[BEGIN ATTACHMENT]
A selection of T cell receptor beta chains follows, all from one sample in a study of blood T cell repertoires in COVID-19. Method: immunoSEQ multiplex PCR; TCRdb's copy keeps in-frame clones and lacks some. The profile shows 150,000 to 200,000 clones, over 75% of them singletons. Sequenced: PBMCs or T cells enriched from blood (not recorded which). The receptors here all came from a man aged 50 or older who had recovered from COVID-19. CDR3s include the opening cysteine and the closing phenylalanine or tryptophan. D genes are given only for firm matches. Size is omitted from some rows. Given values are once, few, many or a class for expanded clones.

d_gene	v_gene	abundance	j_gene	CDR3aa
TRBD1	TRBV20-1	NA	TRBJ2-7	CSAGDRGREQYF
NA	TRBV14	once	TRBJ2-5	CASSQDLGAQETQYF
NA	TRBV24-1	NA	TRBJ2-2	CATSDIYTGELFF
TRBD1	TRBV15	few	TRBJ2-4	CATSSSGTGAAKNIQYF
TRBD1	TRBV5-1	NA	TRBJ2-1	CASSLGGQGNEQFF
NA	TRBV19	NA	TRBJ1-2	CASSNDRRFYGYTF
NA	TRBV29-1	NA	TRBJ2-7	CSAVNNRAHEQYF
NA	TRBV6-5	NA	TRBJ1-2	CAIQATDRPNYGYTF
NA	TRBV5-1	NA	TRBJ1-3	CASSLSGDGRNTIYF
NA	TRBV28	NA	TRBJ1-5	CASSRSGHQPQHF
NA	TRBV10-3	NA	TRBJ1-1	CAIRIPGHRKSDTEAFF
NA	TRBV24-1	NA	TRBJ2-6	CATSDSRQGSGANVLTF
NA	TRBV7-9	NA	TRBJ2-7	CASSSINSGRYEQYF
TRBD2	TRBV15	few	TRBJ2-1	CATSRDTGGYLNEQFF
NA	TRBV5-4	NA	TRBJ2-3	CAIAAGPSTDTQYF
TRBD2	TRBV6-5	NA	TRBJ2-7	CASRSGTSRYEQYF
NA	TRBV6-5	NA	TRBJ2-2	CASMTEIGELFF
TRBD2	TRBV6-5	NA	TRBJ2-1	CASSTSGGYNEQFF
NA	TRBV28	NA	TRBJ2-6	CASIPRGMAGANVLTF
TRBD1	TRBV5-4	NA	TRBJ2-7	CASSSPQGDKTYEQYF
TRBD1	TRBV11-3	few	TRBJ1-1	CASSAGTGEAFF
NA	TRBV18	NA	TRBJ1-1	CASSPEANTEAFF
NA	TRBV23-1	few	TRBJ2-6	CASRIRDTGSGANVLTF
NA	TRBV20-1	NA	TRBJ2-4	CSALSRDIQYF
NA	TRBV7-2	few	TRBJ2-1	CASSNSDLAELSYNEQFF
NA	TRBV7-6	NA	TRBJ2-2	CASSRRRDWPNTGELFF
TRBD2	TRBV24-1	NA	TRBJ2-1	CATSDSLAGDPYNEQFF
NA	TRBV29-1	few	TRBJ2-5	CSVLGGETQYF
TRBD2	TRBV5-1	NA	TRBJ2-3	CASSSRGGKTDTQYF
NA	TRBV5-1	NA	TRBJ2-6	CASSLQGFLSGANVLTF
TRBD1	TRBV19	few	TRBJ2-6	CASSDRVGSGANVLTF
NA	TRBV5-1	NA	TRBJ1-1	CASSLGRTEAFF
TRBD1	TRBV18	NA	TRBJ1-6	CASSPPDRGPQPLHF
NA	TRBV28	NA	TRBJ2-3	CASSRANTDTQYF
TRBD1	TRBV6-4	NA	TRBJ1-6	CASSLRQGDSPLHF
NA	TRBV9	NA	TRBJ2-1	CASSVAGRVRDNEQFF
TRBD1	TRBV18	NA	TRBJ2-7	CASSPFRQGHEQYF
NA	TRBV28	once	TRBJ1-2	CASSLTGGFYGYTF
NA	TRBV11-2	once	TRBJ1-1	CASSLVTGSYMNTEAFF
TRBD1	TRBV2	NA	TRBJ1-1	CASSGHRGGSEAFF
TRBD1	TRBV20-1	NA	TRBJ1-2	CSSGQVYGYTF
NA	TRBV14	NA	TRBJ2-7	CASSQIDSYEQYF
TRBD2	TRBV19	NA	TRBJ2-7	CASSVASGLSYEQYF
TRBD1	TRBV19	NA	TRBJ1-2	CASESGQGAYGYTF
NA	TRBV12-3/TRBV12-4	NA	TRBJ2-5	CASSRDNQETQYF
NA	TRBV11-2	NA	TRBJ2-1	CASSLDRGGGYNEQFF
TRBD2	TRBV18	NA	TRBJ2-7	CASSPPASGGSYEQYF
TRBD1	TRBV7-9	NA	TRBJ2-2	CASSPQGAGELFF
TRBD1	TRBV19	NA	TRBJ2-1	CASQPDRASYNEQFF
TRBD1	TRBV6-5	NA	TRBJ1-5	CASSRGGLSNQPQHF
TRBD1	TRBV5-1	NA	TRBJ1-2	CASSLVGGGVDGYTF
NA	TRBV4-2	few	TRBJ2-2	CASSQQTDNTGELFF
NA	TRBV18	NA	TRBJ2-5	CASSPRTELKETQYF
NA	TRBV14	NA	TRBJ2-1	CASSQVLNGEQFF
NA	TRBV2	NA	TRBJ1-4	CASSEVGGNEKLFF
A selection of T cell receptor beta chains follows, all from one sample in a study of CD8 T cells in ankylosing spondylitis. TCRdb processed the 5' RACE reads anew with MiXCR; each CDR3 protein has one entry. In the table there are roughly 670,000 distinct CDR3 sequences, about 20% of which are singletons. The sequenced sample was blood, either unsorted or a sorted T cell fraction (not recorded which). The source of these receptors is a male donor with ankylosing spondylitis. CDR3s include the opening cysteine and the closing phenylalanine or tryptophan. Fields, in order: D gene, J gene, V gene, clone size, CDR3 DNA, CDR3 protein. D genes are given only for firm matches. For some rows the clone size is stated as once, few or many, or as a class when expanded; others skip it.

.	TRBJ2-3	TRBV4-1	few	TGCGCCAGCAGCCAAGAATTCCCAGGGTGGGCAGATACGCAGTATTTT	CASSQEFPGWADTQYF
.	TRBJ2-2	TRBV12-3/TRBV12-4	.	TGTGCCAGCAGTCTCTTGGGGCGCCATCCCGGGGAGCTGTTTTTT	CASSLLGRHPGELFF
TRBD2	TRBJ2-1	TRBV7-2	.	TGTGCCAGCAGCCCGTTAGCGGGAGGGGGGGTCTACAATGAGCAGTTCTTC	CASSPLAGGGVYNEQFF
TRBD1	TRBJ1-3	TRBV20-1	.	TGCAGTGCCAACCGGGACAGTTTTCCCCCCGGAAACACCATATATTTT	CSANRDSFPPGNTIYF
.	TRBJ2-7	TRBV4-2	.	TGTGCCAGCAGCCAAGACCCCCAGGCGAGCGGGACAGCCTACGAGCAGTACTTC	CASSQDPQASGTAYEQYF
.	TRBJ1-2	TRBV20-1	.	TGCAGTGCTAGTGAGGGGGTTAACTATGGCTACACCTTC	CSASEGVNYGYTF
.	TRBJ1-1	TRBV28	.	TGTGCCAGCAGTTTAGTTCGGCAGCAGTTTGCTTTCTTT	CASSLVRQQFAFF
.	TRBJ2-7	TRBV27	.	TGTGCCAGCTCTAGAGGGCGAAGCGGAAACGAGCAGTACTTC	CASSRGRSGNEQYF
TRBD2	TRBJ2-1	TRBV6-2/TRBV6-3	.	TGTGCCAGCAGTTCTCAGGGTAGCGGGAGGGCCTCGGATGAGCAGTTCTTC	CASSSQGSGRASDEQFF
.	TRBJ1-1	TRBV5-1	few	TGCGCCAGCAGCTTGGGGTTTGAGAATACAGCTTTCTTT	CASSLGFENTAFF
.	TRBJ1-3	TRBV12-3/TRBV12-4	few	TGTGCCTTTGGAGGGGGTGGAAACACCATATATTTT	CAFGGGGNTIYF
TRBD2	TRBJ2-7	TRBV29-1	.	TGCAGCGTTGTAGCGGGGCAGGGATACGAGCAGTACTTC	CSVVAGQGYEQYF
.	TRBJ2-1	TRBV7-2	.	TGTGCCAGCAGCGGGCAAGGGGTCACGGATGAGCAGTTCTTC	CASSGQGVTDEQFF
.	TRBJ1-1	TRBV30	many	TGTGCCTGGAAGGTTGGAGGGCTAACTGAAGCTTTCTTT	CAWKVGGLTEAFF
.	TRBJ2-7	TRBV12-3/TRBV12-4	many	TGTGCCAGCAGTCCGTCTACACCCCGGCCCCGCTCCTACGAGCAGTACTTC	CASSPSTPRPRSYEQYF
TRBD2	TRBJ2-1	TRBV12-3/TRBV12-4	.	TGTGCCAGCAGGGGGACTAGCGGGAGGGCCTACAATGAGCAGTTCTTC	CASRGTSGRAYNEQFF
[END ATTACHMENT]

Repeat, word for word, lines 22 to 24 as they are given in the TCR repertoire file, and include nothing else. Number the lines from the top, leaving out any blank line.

TRBD1	TRBV5-4	NA	TRBJ2-7	CASSSPQGDKTYEQYF
TRBD1	TRBV11-3	few	TRBJ1-1	CASSAGTGEAFF
NA	TRBV18	NA	TRBJ1-1	CASSPEANTEAFF